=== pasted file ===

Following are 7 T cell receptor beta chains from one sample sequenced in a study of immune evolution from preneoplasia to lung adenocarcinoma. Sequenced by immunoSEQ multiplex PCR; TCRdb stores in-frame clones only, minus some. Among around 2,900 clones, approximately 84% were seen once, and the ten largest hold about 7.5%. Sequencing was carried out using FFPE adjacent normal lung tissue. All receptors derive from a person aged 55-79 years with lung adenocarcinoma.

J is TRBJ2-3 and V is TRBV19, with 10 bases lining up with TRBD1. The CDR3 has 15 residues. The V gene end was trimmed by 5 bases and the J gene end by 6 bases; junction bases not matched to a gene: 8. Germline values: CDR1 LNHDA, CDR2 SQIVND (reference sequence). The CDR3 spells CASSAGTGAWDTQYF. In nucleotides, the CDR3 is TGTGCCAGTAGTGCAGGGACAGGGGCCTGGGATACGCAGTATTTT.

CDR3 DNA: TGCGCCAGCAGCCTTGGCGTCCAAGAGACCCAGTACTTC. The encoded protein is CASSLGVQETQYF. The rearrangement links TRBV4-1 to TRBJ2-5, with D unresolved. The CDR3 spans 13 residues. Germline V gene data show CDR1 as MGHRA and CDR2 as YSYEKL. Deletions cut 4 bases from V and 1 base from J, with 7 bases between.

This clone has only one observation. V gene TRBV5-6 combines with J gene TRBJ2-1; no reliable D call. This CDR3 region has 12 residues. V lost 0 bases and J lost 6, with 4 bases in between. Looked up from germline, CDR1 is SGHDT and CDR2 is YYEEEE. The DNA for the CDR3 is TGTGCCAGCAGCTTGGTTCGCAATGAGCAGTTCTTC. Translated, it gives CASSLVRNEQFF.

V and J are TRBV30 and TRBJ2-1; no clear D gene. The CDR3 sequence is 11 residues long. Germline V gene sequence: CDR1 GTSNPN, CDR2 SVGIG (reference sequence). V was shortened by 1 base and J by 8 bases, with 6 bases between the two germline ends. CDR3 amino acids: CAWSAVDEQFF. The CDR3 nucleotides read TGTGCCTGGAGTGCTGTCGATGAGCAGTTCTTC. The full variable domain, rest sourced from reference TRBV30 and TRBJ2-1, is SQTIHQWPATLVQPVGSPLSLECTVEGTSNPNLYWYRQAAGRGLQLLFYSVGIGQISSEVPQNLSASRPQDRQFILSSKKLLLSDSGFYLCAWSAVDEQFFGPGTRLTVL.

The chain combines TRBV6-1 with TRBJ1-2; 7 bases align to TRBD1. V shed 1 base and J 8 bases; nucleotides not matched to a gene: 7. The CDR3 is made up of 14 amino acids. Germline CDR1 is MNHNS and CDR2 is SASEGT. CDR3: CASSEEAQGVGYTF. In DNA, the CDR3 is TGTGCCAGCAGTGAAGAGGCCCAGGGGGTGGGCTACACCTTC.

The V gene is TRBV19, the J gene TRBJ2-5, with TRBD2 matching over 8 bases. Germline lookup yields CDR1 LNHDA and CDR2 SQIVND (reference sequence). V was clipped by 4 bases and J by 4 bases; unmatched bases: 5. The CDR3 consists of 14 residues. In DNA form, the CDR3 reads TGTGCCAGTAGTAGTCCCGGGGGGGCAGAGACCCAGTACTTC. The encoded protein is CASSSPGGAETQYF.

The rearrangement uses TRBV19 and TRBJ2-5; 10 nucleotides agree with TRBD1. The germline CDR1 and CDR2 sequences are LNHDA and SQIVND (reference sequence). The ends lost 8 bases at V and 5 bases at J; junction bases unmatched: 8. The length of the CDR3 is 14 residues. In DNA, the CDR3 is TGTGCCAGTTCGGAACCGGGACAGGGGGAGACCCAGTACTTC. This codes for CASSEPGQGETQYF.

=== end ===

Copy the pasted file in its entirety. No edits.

Following are 7 T cell receptor beta chains from one sample sequenced in a study of immune evolution from preneoplasia to lung adenocarcinoma. Sequenced by immunoSEQ multiplex PCR; TCRdb stores in-frame clones only, minus some. Among around 2,900 clones, approximately 84% were seen once, and the ten largest hold about 7.5%. Sequencing was carried out using FFPE adjacent normal lung tissue. All receptors derive from a person aged 55-79 years with lung adenocarcinoma.

J is TRBJ2-3 and V is TRBV19, with 10 bases lining up with TRBD1. The CDR3 has 15 residues. The V gene end was trimmed by 5 bases and the J gene end by 6 bases; junction bases not matched to a gene: 8. Germline values: CDR1 LNHDA, CDR2 SQIVND (reference sequence). The CDR3 spells CASSAGTGAWDTQYF. In nucleotides, the CDR3 is TGTGCCAGTAGTGCAGGGACAGGGGCCTGGGATACGCAGTATTTT.

CDR3 DNA: TGCGCCAGCAGCCTTGGCGTCCAAGAGACCCAGTACTTC. The encoded protein is CASSLGVQETQYF. The rearrangement links TRBV4-1 to TRBJ2-5, with D unresolved. The CDR3 spans 13 residues. Germline V gene data show CDR1 as MGHRA and CDR2 as YSYEKL. Deletions cut 4 bases from V and 1 base from J, with 7 bases between.

This clone has only one observation. V gene TRBV5-6 combines with J gene TRBJ2-1; no reliable D call. This CDR3 region has 12 residues. V lost 0 bases and J lost 6, with 4 bases in between. Looked up from germline, CDR1 is SGHDT and CDR2 is YYEEEE. The DNA for the CDR3 is TGTGCCAGCAGCTTGGTTCGCAATGAGCAGTTCTTC. Translated, it gives CASSLVRNEQFF.

V and J are TRBV30 and TRBJ2-1; no clear D gene. The CDR3 sequence is 11 residues long. Germline V gene sequence: CDR1 GTSNPN, CDR2 SVGIG (reference sequence). V was shortened by 1 base and J by 8 bases, with 6 bases between the two germline ends. CDR3 amino acids: CAWSAVDEQFF. The CDR3 nucleotides read TGTGCCTGGAGTGCTGTCGATGAGCAGTTCTTC. The full variable domain, rest sourced from reference TRBV30 and TRBJ2-1, is SQTIHQWPATLVQPVGSPLSLECTVEGTSNPNLYWYRQAAGRGLQLLFYSVGIGQISSEVPQNLSASRPQDRQFILSSKKLLLSDSGFYLCAWSAVDEQFFGPGTRLTVL.

The chain combines TRBV6-1 with TRBJ1-2; 7 bases align to TRBD1. V shed 1 base and J 8 bases; nucleotides not matched to a gene: 7. The CDR3 is made up of 14 amino acids. Germline CDR1 is MNHNS and CDR2 is SASEGT. CDR3: CASSEEAQGVGYTF. In DNA, the CDR3 is TGTGCCAGCAGTGAAGAGGCCCAGGGGGTGGGCTACACCTTC.

The V gene is TRBV19, the J gene TRBJ2-5, with TRBD2 matching over 8 bases. Germline lookup yields CDR1 LNHDA and CDR2 SQIVND (reference sequence). V was clipped by 4 bases and J by 4 bases; unmatched bases: 5. The CDR3 consists of 14 residues. In DNA form, the CDR3 reads TGTGCCAGTAGTAGTCCCGGGGGGGCAGAGACCCAGTACTTC. The encoded protein is CASSSPGGAETQYF.

The rearrangement uses TRBV19 and TRBJ2-5; 10 nucleotides agree with TRBD1. The germline CDR1 and CDR2 sequences are LNHDA and SQIVND (reference sequence). The ends lost 8 bases at V and 5 bases at J; junction bases unmatched: 8. The length of the CDR3 is 14 residues. In DNA, the CDR3 is TGTGCCAGTTCGGAACCGGGACAGGGGGAGACCCAGTACTTC. This codes for CASSEPGQGETQYF.